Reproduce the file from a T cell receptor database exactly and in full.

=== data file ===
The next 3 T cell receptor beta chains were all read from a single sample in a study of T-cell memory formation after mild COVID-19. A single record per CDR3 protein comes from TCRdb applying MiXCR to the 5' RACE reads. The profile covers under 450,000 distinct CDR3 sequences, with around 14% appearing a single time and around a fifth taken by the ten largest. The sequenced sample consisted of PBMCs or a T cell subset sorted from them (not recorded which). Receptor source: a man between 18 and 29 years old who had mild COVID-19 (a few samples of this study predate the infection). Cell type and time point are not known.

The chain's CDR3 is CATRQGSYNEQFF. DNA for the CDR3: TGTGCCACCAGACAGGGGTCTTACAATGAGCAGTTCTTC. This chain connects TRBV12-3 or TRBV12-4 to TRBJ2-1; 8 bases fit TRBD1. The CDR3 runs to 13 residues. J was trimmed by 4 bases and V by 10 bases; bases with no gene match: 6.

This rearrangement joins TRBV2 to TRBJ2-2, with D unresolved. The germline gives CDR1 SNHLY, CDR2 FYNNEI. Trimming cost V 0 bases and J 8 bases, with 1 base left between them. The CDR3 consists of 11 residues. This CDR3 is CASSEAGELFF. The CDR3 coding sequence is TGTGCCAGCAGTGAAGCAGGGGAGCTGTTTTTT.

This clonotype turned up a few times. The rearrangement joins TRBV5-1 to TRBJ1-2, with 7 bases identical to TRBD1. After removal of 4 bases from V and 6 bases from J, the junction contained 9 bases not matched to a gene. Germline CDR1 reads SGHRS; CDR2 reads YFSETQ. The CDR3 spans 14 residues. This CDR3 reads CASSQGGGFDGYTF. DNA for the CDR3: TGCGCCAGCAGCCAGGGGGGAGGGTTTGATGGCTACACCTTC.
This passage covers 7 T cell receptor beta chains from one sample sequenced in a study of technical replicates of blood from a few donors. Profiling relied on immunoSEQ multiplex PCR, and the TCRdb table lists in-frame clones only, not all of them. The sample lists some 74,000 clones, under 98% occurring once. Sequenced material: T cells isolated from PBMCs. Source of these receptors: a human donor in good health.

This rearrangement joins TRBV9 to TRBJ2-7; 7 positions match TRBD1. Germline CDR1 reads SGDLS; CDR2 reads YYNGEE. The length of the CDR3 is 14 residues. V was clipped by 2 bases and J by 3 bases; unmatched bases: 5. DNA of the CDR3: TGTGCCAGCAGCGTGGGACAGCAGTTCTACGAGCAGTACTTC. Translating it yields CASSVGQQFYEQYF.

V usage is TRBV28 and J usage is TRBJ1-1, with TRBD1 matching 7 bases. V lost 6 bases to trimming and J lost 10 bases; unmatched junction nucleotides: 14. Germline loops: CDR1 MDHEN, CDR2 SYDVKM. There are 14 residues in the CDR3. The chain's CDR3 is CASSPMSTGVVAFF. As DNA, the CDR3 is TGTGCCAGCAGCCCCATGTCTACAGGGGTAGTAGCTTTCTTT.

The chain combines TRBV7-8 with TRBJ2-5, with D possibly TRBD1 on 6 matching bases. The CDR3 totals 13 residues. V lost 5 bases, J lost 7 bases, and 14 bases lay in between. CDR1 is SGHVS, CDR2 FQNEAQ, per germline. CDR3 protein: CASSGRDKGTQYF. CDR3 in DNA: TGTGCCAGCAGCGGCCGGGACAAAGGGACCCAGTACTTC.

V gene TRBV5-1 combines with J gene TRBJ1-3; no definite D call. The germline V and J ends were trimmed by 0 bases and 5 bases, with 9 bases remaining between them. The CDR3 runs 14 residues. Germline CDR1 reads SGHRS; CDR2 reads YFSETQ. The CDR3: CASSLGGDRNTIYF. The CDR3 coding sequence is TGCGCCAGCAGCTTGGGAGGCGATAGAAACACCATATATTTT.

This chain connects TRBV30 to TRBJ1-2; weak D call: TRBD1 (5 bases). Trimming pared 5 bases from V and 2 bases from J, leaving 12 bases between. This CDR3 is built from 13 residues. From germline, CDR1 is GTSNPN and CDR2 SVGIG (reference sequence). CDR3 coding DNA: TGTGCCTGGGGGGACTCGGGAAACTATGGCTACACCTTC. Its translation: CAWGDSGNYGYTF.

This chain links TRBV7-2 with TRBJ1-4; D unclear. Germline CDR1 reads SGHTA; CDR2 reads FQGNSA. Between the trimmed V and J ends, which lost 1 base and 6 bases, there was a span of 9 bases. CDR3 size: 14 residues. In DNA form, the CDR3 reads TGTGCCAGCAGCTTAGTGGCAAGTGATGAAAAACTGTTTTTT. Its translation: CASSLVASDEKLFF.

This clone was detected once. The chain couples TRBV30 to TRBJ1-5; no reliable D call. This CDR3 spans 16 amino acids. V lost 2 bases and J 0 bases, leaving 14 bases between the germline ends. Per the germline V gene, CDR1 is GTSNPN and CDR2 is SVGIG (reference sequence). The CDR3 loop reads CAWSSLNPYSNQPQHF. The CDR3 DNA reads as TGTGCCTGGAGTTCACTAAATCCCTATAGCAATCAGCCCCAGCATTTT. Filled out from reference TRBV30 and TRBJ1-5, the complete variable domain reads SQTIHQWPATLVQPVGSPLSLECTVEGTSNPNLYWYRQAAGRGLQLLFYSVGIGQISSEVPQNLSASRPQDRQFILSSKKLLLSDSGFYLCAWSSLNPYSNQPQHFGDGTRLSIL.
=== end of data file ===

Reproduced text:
The next 3 T cell receptor beta chains were all read from a single sample in a study of T-cell memory formation after mild COVID-19. A single record per CDR3 protein comes from TCRdb applying MiXCR to the 5' RACE reads. The profile covers under 450,000 distinct CDR3 sequences, with around 14% appearing a single time and around a fifth taken by the ten largest. The sequenced sample consisted of PBMCs or a T cell subset sorted from them (not recorded which). Receptor source: a man between 18 and 29 years old who had mild COVID-19 (a few samples of this study predate the infection). Cell type and time point are not known.

The chain's CDR3 is CATRQGSYNEQFF. DNA for the CDR3: TGTGCCACCAGACAGGGGTCTTACAATGAGCAGTTCTTC. This chain connects TRBV12-3 or TRBV12-4 to TRBJ2-1; 8 bases fit TRBD1. The CDR3 runs to 13 residues. J was trimmed by 4 bases and V by 10 bases; bases with no gene match: 6.

This rearrangement joins TRBV2 to TRBJ2-2, with D unresolved. The germline gives CDR1 SNHLY, CDR2 FYNNEI. Trimming cost V 0 bases and J 8 bases, with 1 base left between them. The CDR3 consists of 11 residues. This CDR3 is CASSEAGELFF. The CDR3 coding sequence is TGTGCCAGCAGTGAAGCAGGGGAGCTGTTTTTT.

This clonotype turned up a few times. The rearrangement joins TRBV5-1 to TRBJ1-2, with 7 bases identical to TRBD1. After removal of 4 bases from V and 6 bases from J, the junction contained 9 bases not matched to a gene. Germline CDR1 reads SGHRS; CDR2 reads YFSETQ. The CDR3 spans 14 residues. This CDR3 reads CASSQGGGFDGYTF. DNA for the CDR3: TGCGCCAGCAGCCAGGGGGGAGGGTTTGATGGCTACACCTTC.
This passage covers 7 T cell receptor beta chains from one sample sequenced in a study of technical replicates of blood from a few donors. Profiling relied on immunoSEQ multiplex PCR, and the TCRdb table lists in-frame clones only, not all of them. The sample lists some 74,000 clones, under 98% occurring once. Sequenced material: T cells isolated from PBMCs. Source of these receptors: a human donor in good health.

This rearrangement joins TRBV9 to TRBJ2-7; 7 positions match TRBD1. Germline CDR1 reads SGDLS; CDR2 reads YYNGEE. The length of the CDR3 is 14 residues. V was clipped by 2 bases and J by 3 bases; unmatched bases: 5. DNA of the CDR3: TGTGCCAGCAGCGTGGGACAGCAGTTCTACGAGCAGTACTTC. Translating it yields CASSVGQQFYEQYF.

V usage is TRBV28 and J usage is TRBJ1-1, with TRBD1 matching 7 bases. V lost 6 bases to trimming and J lost 10 bases; unmatched junction nucleotides: 14. Germline loops: CDR1 MDHEN, CDR2 SYDVKM. There are 14 residues in the CDR3. The chain's CDR3 is CASSPMSTGVVAFF. As DNA, the CDR3 is TGTGCCAGCAGCCCCATGTCTACAGGGGTAGTAGCTTTCTTT.

The chain combines TRBV7-8 with TRBJ2-5, with D possibly TRBD1 on 6 matching bases. The CDR3 totals 13 residues. V lost 5 bases, J lost 7 bases, and 14 bases lay in between. CDR1 is SGHVS, CDR2 FQNEAQ, per germline. CDR3 protein: CASSGRDKGTQYF. CDR3 in DNA: TGTGCCAGCAGCGGCCGGGACAAAGGGACCCAGTACTTC.

V gene TRBV5-1 combines with J gene TRBJ1-3; no definite D call. The germline V and J ends were trimmed by 0 bases and 5 bases, with 9 bases remaining between them. The CDR3 runs 14 residues. Germline CDR1 reads SGHRS; CDR2 reads YFSETQ. The CDR3: CASSLGGDRNTIYF. The CDR3 coding sequence is TGCGCCAGCAGCTTGGGAGGCGATAGAAACACCATATATTTT.

This chain connects TRBV30 to TRBJ1-2; weak D call: TRBD1 (5 bases). Trimming pared 5 bases from V and 2 bases from J, leaving 12 bases between. This CDR3 is built from 13 residues. From germline, CDR1 is GTSNPN and CDR2 SVGIG (reference sequence). CDR3 coding DNA: TGTGCCTGGGGGGACTCGGGAAACTATGGCTACACCTTC. Its translation: CAWGDSGNYGYTF.

This chain links TRBV7-2 with TRBJ1-4; D unclear. Germline CDR1 reads SGHTA; CDR2 reads FQGNSA. Between the trimmed V and J ends, which lost 1 base and 6 bases, there was a span of 9 bases. CDR3 size: 14 residues. In DNA form, the CDR3 reads TGTGCCAGCAGCTTAGTGGCAAGTGATGAAAAACTGTTTTTT. Its translation: CASSLVASDEKLFF.

This clone was detected once. The chain couples TRBV30 to TRBJ1-5; no reliable D call. This CDR3 spans 16 amino acids. V lost 2 bases and J 0 bases, leaving 14 bases between the germline ends. Per the germline V gene, CDR1 is GTSNPN and CDR2 is SVGIG (reference sequence). The CDR3 loop reads CAWSSLNPYSNQPQHF. The CDR3 DNA reads as TGTGCCTGGAGTTCACTAAATCCCTATAGCAATCAGCCCCAGCATTTT. Filled out from reference TRBV30 and TRBJ1-5, the complete variable domain reads SQTIHQWPATLVQPVGSPLSLECTVEGTSNPNLYWYRQAAGRGLQLLFYSVGIGQISSEVPQNLSASRPQDRQFILSSKKLLLSDSGFYLCAWSSLNPYSNQPQHFGDGTRLSIL.